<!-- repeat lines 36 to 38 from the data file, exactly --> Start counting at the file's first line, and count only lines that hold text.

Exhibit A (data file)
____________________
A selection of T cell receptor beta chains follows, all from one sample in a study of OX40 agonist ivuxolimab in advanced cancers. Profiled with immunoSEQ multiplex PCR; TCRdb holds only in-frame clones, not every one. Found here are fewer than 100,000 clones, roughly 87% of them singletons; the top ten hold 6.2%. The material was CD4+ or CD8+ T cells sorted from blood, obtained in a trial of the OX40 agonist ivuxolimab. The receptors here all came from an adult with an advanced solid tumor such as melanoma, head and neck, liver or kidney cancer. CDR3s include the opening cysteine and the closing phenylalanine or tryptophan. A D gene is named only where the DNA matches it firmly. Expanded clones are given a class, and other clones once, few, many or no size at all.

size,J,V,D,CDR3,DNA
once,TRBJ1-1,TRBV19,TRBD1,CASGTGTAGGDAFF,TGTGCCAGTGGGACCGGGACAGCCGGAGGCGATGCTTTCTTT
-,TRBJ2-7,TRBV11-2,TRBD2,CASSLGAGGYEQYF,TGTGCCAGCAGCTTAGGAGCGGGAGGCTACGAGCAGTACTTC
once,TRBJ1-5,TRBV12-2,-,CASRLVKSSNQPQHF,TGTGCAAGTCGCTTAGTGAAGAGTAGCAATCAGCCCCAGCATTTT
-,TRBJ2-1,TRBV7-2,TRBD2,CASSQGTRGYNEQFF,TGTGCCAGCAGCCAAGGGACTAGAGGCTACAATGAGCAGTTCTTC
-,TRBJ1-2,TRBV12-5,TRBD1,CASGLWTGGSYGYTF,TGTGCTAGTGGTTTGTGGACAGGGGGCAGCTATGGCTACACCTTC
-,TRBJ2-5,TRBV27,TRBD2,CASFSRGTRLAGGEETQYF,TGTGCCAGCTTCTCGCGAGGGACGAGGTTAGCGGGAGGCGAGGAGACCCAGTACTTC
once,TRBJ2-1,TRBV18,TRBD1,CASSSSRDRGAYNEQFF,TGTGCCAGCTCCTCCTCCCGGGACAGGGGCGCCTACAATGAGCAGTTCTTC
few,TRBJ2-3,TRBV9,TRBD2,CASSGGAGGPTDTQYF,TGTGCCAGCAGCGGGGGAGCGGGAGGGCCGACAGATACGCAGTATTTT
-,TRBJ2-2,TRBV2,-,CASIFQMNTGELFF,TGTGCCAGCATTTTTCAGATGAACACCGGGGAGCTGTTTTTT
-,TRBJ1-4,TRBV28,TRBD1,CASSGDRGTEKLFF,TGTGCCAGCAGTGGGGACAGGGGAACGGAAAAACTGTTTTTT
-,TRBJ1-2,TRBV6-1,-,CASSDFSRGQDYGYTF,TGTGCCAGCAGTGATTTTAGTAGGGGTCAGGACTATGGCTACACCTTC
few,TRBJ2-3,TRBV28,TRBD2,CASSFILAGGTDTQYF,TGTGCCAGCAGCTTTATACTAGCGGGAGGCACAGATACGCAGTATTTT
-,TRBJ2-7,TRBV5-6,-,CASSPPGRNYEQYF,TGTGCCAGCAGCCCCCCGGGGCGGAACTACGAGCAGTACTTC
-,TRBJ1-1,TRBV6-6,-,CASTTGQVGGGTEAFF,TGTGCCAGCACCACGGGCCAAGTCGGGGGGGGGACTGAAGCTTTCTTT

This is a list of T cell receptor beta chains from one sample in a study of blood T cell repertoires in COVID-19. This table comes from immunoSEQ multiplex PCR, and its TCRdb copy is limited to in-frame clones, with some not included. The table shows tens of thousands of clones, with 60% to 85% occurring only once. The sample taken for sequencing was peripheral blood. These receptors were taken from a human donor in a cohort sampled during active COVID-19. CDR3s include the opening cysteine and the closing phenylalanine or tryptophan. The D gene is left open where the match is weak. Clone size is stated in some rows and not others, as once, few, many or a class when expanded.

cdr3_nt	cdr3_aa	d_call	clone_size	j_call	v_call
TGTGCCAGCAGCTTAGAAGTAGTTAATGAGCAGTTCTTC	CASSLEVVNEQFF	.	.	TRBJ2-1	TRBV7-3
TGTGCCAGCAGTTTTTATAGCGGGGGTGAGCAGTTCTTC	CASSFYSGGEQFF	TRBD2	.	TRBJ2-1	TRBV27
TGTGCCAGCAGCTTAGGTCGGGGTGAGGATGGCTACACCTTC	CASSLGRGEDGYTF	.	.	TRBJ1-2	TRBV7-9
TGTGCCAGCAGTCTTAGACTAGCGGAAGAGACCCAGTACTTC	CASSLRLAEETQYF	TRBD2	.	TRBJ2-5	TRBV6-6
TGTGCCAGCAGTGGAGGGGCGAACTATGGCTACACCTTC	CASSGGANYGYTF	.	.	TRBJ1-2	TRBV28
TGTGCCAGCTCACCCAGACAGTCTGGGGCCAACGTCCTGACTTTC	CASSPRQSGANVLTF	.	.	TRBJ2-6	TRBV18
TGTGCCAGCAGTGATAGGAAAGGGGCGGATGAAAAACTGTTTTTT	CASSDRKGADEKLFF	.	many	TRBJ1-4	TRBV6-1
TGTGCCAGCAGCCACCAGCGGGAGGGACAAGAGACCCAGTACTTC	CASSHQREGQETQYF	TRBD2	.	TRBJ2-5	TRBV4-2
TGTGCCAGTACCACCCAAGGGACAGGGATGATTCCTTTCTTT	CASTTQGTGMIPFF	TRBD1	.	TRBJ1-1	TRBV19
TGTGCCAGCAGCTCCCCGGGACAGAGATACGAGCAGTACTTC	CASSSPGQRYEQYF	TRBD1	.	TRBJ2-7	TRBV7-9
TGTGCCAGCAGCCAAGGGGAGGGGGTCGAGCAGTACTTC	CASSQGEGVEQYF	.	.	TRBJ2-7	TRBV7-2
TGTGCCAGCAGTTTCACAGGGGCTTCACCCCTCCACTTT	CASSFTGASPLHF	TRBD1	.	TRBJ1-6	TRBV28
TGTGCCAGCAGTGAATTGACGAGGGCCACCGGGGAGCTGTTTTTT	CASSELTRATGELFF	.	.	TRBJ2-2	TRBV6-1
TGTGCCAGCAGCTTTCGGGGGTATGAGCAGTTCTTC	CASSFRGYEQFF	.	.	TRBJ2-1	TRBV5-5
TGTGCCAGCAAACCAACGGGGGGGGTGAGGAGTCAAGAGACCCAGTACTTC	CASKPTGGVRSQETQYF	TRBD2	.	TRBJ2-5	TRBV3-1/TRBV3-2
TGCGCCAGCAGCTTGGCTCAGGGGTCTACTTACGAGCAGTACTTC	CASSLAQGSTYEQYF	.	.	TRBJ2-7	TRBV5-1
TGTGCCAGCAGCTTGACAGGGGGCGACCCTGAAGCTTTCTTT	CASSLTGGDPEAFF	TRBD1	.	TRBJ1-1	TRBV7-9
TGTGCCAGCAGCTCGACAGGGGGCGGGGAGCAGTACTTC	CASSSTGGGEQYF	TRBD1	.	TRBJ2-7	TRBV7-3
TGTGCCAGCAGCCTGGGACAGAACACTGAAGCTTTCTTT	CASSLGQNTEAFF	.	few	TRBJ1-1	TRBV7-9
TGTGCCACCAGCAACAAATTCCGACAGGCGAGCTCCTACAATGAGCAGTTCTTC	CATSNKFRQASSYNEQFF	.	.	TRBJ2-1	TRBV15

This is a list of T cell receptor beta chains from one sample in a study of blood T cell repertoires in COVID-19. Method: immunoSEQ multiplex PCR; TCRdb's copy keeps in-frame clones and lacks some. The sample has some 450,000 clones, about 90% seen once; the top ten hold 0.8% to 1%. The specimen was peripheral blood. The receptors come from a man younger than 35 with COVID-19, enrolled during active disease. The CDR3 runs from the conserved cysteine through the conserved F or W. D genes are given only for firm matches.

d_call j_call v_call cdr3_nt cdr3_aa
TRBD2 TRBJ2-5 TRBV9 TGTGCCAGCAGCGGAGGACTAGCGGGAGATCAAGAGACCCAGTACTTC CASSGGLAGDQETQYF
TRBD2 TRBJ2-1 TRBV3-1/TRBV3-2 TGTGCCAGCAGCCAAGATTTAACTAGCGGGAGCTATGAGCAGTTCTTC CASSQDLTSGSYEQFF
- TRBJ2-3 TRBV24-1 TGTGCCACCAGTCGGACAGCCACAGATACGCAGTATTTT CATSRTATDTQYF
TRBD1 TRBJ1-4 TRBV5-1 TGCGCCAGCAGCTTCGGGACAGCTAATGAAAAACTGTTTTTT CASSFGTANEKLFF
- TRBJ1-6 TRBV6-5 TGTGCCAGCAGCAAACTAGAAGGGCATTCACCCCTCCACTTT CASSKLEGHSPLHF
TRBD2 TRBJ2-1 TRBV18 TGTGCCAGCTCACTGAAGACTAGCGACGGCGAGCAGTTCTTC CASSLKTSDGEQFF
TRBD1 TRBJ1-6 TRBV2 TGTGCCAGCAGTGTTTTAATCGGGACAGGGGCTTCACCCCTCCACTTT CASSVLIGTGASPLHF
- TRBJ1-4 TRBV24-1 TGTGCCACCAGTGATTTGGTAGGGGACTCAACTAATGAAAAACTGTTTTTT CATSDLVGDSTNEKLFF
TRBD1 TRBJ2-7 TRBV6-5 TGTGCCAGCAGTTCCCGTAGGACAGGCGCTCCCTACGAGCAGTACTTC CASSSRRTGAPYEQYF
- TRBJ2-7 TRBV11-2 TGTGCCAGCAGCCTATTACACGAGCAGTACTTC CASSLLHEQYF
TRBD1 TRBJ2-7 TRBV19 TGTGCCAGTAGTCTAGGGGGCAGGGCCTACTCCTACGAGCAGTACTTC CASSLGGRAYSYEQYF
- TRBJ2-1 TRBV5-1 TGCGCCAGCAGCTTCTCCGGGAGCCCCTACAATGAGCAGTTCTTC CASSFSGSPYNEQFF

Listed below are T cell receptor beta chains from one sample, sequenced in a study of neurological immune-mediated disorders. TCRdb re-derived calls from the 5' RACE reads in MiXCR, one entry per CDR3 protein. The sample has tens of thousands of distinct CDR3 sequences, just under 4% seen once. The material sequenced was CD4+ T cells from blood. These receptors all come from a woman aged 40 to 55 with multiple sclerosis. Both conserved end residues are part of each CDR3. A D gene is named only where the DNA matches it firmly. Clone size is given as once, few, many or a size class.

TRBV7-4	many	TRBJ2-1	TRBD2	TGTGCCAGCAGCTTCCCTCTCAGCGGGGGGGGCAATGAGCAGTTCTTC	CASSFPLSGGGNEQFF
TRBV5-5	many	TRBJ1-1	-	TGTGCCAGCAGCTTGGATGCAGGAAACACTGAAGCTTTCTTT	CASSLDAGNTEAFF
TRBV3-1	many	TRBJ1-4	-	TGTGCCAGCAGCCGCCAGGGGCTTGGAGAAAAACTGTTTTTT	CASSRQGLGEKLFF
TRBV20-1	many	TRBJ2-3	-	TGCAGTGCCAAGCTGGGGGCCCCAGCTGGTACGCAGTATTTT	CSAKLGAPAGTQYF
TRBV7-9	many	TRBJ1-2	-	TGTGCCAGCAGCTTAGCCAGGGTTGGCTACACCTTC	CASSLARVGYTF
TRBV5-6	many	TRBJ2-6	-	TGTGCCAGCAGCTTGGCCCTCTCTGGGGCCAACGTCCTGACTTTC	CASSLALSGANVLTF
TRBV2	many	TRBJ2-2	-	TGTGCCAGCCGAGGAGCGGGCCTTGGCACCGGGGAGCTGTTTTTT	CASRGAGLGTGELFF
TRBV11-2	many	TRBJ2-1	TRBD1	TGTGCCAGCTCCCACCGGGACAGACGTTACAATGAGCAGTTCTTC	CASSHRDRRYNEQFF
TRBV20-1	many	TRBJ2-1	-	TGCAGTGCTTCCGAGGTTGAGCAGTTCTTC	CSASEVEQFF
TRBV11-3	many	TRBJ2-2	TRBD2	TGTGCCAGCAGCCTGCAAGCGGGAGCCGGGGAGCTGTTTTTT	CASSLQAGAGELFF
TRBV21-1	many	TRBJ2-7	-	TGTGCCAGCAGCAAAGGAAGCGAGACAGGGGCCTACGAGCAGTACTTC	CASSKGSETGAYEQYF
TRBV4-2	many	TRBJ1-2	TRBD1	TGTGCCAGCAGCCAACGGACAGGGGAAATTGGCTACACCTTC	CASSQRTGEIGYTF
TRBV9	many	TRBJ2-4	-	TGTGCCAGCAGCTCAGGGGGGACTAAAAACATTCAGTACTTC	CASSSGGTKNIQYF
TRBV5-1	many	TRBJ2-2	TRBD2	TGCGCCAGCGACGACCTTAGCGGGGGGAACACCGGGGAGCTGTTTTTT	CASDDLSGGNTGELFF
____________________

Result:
TGTGCCAGCAGCTCGACAGGGGGCGGGGAGCAGTACTTC	CASSSTGGGEQYF	TRBD1	.	TRBJ2-7	TRBV7-3
TGTGCCAGCAGCCTGGGACAGAACACTGAAGCTTTCTTT	CASSLGQNTEAFF	.	few	TRBJ1-1	TRBV7-9
TGTGCCACCAGCAACAAATTCCGACAGGCGAGCTCCTACAATGAGCAGTTCTTC	CATSNKFRQASSYNEQFF	.	.	TRBJ2-1	TRBV15